The four parties comprising the centre-right government alliance are meeting in Harpsund, south of Stockholm, to work on forming an autumn budget that they hope will help them beat the Social Democrats and gain a record third consecutive term.
The National Institute of Economic Research has warned that hefty cuts in public spending may become necessary if the government spends too much on pre-election measures.
But Anders Borg says the government ”does not share the Institute’s assessment,” and that Sweden has “good staying power.” He says the troubled world economy will affect Sweden, but that domestically the economy is growing, and the Eurozone has stabilised.
The government thinks the economy will grow by 1.2 percent this year and by 2.5 percent next year, with the proportion out of work roughly the same.
Minister Borg says that by 2015 Sweden will be “approaching balance” and able to have the planned surplus of one percent of GDP.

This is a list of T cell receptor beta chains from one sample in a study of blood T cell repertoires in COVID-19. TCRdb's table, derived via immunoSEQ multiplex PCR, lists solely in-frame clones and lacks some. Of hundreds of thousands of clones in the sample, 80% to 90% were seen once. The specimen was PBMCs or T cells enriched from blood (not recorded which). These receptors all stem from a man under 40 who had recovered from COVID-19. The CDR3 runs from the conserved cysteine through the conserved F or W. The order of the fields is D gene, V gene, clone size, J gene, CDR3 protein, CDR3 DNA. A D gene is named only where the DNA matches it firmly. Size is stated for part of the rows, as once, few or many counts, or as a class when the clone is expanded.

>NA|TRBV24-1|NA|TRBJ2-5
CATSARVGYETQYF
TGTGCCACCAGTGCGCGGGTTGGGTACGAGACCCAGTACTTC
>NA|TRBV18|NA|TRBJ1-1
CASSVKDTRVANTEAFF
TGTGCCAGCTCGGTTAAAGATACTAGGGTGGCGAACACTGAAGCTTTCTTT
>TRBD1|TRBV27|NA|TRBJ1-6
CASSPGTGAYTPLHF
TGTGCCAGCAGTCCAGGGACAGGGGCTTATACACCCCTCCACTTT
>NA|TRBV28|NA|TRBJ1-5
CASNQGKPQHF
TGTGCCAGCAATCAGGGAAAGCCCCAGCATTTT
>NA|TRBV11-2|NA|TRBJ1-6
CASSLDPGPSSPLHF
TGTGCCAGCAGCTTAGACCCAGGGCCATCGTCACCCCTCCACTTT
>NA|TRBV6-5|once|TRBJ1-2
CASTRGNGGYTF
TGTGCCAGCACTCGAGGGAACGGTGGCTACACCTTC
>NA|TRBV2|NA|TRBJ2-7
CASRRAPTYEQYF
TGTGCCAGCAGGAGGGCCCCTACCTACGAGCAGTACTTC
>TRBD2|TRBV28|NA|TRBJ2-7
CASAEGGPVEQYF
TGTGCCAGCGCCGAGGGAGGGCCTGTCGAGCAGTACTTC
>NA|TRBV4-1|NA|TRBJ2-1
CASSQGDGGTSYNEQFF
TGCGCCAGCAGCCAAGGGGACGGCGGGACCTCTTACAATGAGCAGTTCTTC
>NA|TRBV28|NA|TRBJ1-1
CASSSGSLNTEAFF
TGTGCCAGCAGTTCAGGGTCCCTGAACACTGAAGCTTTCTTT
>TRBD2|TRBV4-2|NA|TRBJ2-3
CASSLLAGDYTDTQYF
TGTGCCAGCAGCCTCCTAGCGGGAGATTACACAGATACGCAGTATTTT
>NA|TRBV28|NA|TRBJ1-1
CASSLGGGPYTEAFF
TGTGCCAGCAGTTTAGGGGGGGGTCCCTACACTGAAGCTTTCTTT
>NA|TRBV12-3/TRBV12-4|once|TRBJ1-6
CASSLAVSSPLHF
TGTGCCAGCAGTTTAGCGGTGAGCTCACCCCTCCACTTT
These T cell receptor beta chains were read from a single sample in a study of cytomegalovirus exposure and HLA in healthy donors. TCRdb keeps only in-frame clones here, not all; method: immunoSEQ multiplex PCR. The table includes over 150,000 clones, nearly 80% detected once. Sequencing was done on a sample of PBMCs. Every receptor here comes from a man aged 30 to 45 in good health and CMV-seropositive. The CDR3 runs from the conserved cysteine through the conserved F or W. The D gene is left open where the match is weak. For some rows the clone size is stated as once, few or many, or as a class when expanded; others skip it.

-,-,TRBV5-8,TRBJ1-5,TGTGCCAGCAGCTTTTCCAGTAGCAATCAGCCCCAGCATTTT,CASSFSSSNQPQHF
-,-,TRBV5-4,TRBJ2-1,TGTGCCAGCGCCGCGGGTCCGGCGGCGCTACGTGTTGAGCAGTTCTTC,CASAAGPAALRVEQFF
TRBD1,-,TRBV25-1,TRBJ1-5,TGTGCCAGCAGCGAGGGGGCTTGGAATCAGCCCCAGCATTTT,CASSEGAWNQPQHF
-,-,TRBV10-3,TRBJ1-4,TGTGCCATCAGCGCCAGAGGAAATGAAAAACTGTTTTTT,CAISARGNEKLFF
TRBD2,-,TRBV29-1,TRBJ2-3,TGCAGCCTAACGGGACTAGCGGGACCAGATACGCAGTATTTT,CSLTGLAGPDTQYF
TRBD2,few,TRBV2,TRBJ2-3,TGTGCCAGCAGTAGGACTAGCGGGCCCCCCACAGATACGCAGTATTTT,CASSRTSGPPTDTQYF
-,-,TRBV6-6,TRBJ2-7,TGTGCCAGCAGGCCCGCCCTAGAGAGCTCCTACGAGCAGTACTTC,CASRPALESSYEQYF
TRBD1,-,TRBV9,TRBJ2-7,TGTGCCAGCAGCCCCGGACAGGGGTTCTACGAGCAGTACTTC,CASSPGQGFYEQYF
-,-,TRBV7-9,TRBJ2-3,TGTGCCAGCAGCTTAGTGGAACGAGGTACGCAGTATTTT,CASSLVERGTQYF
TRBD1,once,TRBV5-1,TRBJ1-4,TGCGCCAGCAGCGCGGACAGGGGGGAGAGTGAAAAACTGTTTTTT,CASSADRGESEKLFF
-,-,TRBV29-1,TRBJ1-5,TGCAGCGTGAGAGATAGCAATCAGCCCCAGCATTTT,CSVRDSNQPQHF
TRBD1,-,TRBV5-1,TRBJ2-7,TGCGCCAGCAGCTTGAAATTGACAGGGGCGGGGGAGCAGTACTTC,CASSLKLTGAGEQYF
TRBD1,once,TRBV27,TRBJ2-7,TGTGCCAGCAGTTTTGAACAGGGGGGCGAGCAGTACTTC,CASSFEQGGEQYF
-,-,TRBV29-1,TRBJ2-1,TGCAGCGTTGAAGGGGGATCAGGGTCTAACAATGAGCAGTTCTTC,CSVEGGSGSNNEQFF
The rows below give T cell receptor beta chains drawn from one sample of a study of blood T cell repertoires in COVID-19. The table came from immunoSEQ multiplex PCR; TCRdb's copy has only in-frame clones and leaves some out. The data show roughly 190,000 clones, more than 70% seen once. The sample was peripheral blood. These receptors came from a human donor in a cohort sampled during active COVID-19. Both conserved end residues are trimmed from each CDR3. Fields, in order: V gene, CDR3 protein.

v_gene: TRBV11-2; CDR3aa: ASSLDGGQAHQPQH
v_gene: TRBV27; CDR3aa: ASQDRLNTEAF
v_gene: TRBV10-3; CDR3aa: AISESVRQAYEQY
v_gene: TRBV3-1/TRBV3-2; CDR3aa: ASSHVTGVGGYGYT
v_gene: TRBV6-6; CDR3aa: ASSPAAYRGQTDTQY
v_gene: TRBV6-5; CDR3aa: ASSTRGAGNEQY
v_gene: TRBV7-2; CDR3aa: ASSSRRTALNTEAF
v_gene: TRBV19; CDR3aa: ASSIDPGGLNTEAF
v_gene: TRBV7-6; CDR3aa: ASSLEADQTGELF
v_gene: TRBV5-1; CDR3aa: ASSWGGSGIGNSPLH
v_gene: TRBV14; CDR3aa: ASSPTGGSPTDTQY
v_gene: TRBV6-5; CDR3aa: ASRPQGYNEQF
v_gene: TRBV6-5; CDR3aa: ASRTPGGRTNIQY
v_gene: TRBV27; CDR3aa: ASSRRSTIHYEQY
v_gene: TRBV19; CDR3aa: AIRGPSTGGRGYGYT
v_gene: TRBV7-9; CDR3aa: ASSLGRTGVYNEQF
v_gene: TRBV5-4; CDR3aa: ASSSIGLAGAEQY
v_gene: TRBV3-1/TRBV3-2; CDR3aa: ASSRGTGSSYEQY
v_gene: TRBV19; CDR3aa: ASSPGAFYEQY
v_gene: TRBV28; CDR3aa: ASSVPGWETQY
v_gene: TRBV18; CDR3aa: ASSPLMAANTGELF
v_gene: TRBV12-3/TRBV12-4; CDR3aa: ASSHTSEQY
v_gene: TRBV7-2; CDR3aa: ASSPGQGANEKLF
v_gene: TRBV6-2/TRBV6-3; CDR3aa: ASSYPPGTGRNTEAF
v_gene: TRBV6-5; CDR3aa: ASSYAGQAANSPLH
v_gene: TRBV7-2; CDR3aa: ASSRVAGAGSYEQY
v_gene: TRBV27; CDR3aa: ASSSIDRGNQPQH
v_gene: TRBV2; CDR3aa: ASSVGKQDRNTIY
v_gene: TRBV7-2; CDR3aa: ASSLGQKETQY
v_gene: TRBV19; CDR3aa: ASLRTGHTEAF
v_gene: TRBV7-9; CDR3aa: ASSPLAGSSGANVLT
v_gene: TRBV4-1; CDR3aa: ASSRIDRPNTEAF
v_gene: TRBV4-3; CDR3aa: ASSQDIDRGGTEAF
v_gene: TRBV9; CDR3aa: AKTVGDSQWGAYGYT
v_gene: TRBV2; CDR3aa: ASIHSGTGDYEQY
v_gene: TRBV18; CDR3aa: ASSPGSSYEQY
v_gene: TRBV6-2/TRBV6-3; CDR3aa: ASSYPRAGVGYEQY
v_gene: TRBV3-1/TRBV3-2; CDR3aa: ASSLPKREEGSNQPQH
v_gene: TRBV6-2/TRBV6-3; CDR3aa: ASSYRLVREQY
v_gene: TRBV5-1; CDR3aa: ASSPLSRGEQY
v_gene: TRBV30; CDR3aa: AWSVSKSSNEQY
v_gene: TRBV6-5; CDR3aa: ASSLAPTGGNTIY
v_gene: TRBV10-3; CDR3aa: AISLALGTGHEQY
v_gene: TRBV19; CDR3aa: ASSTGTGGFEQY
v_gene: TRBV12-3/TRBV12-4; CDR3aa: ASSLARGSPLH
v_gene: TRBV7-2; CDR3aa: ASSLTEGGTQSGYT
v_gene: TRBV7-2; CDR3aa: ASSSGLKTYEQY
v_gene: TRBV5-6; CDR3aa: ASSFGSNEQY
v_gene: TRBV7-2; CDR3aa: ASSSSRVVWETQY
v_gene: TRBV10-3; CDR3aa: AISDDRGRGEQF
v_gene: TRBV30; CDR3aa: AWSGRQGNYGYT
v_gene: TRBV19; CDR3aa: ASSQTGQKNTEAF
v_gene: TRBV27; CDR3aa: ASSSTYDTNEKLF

The governing parties will now bargain over which projects will be paid for by the forecasted budget surplus.
The Moderates, the biggest party, want a fifth income tax cut. The Center Party is pushing for companies to contribute less to sick pay; the Liberal party wants to raise teachers’ pay, and the Christian Democrats want tax cuts for pensioners and smaller class sizes in pre-school.
The government will present its budget proposal to parliament on the 18th of September.
The opposition Social Democrats, which has been doing well in various opinion polls this year, is also meeting to formulate its own rival autumn budget.
Economic spokesperson Magdalena Andersson said today that if her party came to power next year then it will not reverse a fifth set of tax cuts planned by the government.
"When we get to election day, we will start from the realities there and then. We will not go to the polls on past Sweden, but go to the polls on the future," says Magdalena Andersson to Swedish Radio News.